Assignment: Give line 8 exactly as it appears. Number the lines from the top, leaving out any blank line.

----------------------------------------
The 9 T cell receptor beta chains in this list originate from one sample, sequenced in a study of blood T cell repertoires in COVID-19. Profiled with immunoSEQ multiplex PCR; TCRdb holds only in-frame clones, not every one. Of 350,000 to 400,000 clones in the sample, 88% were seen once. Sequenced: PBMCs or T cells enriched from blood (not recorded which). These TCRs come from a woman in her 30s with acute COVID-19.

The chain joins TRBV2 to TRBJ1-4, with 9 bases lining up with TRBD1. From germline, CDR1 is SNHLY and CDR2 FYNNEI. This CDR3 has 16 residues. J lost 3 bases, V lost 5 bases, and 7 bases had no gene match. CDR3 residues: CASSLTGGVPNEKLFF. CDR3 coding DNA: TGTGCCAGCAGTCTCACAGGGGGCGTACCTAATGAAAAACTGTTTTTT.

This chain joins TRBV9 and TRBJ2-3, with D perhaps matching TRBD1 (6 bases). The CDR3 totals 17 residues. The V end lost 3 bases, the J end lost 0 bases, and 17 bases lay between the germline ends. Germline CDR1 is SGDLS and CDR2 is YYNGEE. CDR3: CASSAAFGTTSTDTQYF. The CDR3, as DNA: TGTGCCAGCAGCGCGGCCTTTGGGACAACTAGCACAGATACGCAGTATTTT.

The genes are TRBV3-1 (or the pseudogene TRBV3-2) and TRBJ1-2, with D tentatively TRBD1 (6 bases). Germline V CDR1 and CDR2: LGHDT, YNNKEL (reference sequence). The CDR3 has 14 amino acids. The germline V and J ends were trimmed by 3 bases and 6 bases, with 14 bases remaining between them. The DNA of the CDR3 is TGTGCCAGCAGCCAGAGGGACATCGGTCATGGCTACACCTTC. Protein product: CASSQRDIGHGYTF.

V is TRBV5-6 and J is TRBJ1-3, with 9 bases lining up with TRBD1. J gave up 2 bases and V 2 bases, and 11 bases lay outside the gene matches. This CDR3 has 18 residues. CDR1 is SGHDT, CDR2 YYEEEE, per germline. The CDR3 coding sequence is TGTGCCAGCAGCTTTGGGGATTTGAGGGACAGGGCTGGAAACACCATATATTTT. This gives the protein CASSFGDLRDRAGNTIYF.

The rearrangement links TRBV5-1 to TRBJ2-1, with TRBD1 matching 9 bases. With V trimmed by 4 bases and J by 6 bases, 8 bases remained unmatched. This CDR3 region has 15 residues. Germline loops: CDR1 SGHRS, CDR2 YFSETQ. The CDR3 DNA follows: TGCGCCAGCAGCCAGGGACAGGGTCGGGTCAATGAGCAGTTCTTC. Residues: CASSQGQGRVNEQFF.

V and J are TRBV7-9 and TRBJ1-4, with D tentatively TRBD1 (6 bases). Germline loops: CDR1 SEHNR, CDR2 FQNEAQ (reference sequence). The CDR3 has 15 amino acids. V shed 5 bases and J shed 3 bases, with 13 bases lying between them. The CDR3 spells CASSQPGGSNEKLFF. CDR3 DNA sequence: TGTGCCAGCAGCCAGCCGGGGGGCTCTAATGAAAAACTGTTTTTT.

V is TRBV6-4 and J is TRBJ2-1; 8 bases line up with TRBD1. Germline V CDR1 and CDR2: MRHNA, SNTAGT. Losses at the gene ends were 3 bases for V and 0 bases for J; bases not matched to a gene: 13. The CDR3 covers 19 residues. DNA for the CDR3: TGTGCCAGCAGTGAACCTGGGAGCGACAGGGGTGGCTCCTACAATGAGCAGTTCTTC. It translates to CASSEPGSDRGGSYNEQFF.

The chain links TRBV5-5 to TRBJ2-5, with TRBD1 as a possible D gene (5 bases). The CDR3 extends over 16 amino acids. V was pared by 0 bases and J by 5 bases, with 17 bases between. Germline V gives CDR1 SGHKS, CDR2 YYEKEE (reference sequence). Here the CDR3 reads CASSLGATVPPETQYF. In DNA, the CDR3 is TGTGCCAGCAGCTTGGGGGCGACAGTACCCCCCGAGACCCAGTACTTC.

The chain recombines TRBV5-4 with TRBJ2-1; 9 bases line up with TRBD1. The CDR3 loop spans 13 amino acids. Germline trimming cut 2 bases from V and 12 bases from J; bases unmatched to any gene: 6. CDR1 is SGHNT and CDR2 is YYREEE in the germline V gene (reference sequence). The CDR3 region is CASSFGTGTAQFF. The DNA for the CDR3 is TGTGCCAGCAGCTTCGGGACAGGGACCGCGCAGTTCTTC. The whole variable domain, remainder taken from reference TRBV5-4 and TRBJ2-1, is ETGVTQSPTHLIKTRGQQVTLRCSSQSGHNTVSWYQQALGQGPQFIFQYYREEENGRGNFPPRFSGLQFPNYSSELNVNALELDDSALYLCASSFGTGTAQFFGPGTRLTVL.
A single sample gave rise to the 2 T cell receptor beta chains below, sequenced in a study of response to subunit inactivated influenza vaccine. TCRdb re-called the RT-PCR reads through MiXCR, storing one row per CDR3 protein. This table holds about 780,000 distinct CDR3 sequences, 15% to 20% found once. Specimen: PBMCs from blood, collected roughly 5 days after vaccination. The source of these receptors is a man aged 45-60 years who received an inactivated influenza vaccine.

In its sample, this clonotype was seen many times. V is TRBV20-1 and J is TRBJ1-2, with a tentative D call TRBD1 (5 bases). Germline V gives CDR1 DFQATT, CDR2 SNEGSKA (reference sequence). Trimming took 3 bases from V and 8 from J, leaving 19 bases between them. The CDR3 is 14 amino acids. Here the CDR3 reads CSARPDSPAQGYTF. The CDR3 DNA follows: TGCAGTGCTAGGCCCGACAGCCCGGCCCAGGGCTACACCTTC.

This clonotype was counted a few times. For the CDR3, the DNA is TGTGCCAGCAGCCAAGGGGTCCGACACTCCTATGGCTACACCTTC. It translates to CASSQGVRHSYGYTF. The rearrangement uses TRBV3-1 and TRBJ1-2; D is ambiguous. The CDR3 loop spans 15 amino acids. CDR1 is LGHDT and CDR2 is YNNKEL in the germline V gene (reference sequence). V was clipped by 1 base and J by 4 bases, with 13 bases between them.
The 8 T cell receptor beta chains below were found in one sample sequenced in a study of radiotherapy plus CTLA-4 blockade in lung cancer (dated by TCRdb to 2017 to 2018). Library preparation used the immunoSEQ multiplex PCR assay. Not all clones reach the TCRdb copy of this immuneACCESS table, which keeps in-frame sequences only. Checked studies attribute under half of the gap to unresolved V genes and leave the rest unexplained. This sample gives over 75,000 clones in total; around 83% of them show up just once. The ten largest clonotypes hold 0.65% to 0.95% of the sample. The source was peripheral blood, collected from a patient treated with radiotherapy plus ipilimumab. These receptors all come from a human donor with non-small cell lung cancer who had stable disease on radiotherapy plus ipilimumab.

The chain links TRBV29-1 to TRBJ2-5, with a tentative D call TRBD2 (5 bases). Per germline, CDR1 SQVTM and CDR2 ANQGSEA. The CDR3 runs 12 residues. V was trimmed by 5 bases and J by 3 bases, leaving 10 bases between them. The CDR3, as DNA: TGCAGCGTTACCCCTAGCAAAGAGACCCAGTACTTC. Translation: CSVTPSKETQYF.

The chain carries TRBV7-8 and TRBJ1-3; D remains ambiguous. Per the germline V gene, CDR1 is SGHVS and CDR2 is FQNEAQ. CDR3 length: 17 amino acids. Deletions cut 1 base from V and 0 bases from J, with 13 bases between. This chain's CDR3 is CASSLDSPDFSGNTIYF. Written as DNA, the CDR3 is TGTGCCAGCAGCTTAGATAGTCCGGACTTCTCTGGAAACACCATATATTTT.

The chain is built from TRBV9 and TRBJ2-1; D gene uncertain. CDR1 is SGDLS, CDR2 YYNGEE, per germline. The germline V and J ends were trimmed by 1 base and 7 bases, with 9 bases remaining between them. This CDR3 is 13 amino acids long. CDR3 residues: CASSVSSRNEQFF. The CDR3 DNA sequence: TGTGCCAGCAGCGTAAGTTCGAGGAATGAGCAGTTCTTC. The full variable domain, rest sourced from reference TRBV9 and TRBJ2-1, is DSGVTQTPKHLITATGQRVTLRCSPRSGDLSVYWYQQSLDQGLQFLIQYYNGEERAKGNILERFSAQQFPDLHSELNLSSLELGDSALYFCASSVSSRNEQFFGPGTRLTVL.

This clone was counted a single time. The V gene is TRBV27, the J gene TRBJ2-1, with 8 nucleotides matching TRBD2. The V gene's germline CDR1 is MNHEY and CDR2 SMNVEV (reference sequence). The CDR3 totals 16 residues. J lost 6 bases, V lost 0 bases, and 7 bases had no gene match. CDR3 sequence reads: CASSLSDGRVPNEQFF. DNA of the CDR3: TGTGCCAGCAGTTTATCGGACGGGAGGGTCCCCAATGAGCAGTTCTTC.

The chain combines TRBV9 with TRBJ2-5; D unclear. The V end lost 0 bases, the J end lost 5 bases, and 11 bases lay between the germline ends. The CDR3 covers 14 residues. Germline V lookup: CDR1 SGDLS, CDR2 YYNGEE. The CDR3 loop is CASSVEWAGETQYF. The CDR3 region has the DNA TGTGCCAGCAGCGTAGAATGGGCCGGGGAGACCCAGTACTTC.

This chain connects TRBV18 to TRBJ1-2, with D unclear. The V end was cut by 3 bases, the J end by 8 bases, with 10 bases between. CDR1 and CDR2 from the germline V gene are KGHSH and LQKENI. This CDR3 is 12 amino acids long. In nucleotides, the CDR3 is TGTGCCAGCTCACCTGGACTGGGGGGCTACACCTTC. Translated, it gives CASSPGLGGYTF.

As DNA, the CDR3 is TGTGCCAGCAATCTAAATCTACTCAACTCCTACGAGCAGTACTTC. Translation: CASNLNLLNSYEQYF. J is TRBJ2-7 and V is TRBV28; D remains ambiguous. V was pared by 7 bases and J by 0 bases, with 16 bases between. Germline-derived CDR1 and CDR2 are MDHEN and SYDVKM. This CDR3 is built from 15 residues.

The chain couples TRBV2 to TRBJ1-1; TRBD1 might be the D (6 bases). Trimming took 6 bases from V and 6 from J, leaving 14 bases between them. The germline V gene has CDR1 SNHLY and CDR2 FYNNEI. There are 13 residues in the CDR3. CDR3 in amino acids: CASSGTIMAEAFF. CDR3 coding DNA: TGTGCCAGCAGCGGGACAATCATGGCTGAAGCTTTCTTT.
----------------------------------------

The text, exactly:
V is TRBV6-4 and J is TRBJ2-1; 8 bases line up with TRBD1. Germline V CDR1 and CDR2: MRHNA, SNTAGT. Losses at the gene ends were 3 bases for V and 0 bases for J; bases not matched to a gene: 13. The CDR3 covers 19 residues. DNA for the CDR3: TGTGCCAGCAGTGAACCTGGGAGCGACAGGGGTGGCTCCTACAATGAGCAGTTCTTC. It translates to CASSEPGSDRGGSYNEQFF.